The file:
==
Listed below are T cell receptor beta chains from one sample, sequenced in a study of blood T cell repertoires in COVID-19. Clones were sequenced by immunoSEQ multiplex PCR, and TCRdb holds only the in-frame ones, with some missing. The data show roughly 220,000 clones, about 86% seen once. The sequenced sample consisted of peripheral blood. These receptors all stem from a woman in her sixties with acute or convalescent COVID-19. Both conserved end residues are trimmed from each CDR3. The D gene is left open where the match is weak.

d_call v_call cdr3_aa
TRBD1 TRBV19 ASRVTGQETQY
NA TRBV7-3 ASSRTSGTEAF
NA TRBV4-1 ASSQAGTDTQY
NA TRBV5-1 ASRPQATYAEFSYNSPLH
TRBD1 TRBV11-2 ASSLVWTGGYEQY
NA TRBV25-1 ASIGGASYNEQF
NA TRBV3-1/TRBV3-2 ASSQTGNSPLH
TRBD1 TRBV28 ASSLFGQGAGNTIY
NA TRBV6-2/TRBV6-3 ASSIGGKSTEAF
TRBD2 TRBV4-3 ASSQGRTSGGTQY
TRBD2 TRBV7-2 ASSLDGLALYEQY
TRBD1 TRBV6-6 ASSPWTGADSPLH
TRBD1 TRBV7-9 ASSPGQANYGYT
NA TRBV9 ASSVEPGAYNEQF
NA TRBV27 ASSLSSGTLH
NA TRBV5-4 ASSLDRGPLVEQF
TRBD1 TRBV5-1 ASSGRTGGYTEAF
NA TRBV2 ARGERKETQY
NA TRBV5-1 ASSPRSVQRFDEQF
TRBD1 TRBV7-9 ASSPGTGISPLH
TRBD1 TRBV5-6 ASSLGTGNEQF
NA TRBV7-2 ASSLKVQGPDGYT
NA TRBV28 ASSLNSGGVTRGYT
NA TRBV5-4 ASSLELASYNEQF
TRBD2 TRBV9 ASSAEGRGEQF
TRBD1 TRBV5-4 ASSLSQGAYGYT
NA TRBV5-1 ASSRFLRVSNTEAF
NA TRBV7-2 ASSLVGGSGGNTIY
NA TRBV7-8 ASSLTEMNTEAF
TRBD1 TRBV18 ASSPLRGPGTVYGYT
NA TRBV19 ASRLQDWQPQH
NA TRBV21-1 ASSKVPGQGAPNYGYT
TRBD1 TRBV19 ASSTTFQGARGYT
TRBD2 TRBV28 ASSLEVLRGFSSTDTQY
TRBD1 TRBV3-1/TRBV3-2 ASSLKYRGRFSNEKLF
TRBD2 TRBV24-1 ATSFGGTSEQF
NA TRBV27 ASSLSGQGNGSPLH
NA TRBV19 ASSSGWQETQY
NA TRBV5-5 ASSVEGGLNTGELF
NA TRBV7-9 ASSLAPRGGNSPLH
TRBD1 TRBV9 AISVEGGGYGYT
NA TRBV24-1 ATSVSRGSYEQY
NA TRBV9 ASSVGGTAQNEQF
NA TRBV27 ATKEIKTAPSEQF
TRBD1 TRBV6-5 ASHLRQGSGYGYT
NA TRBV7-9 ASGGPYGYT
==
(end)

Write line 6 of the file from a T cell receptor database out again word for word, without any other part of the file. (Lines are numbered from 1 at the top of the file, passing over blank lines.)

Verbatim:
NA TRBV5-1 ASRPQATYAEFSYNSPLH